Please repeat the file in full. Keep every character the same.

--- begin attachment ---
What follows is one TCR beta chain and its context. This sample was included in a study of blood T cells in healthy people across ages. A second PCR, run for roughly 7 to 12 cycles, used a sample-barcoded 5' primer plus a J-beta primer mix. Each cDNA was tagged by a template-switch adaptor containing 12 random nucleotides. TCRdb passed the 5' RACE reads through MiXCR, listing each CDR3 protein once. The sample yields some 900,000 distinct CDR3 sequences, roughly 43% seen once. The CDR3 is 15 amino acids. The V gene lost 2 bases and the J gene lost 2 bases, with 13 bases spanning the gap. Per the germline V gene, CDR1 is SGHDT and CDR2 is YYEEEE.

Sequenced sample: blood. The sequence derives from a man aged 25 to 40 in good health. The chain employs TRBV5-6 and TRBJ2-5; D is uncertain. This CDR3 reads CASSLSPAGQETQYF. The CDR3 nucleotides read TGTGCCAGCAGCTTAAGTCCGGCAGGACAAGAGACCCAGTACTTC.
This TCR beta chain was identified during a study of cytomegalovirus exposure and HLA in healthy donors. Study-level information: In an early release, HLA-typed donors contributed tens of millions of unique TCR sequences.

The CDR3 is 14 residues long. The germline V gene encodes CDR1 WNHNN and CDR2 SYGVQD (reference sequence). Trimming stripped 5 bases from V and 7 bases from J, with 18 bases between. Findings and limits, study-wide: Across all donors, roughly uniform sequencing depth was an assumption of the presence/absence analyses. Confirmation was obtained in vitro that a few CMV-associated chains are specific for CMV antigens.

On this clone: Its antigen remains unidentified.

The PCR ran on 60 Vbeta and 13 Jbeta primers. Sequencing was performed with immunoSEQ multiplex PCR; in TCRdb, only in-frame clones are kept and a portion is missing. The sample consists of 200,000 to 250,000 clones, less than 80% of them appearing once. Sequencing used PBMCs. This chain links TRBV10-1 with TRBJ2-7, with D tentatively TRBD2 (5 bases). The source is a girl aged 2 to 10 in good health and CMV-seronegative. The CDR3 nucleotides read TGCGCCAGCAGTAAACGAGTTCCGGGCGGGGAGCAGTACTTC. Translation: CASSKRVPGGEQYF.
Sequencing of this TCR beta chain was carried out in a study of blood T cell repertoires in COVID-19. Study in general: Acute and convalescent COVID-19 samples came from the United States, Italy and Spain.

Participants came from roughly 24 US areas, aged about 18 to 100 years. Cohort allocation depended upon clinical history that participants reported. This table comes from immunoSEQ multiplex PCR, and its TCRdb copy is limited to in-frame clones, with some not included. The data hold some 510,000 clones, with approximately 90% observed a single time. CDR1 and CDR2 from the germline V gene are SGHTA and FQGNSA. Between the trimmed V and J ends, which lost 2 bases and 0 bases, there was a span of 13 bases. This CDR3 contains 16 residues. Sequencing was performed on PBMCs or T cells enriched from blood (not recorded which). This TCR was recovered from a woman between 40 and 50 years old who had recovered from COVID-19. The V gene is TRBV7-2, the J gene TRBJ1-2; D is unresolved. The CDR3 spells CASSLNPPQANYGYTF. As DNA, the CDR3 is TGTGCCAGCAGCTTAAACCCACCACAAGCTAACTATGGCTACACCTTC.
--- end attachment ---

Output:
What follows is one TCR beta chain and its context. This sample was included in a study of blood T cells in healthy people across ages. A second PCR, run for roughly 7 to 12 cycles, used a sample-barcoded 5' primer plus a J-beta primer mix. Each cDNA was tagged by a template-switch adaptor containing 12 random nucleotides. TCRdb passed the 5' RACE reads through MiXCR, listing each CDR3 protein once. The sample yields some 900,000 distinct CDR3 sequences, roughly 43% seen once. The CDR3 is 15 amino acids. The V gene lost 2 bases and the J gene lost 2 bases, with 13 bases spanning the gap. Per the germline V gene, CDR1 is SGHDT and CDR2 is YYEEEE.

Sequenced sample: blood. The sequence derives from a man aged 25 to 40 in good health. The chain employs TRBV5-6 and TRBJ2-5; D is uncertain. This CDR3 reads CASSLSPAGQETQYF. The CDR3 nucleotides read TGTGCCAGCAGCTTAAGTCCGGCAGGACAAGAGACCCAGTACTTC.
This TCR beta chain was identified during a study of cytomegalovirus exposure and HLA in healthy donors. Study-level information: In an early release, HLA-typed donors contributed tens of millions of unique TCR sequences.

The CDR3 is 14 residues long. The germline V gene encodes CDR1 WNHNN and CDR2 SYGVQD (reference sequence). Trimming stripped 5 bases from V and 7 bases from J, with 18 bases between. Findings and limits, study-wide: Across all donors, roughly uniform sequencing depth was an assumption of the presence/absence analyses. Confirmation was obtained in vitro that a few CMV-associated chains are specific for CMV antigens.

On this clone: Its antigen remains unidentified.

The PCR ran on 60 Vbeta and 13 Jbeta primers. Sequencing was performed with immunoSEQ multiplex PCR; in TCRdb, only in-frame clones are kept and a portion is missing. The sample consists of 200,000 to 250,000 clones, less than 80% of them appearing once. Sequencing used PBMCs. This chain links TRBV10-1 with TRBJ2-7, with D tentatively TRBD2 (5 bases). The source is a girl aged 2 to 10 in good health and CMV-seronegative. The CDR3 nucleotides read TGCGCCAGCAGTAAACGAGTTCCGGGCGGGGAGCAGTACTTC. Translation: CASSKRVPGGEQYF.
Sequencing of this TCR beta chain was carried out in a study of blood T cell repertoires in COVID-19. Study in general: Acute and convalescent COVID-19 samples came from the United States, Italy and Spain.

Participants came from roughly 24 US areas, aged about 18 to 100 years. Cohort allocation depended upon clinical history that participants reported. This table comes from immunoSEQ multiplex PCR, and its TCRdb copy is limited to in-frame clones, with some not included. The data hold some 510,000 clones, with approximately 90% observed a single time. CDR1 and CDR2 from the germline V gene are SGHTA and FQGNSA. Between the trimmed V and J ends, which lost 2 bases and 0 bases, there was a span of 13 bases. This CDR3 contains 16 residues. Sequencing was performed on PBMCs or T cells enriched from blood (not recorded which). This TCR was recovered from a woman between 40 and 50 years old who had recovered from COVID-19. The V gene is TRBV7-2, the J gene TRBJ1-2; D is unresolved. The CDR3 spells CASSLNPPQANYGYTF. As DNA, the CDR3 is TGTGCCAGCAGCTTAAACCCACCACAAGCTAACTATGGCTACACCTTC.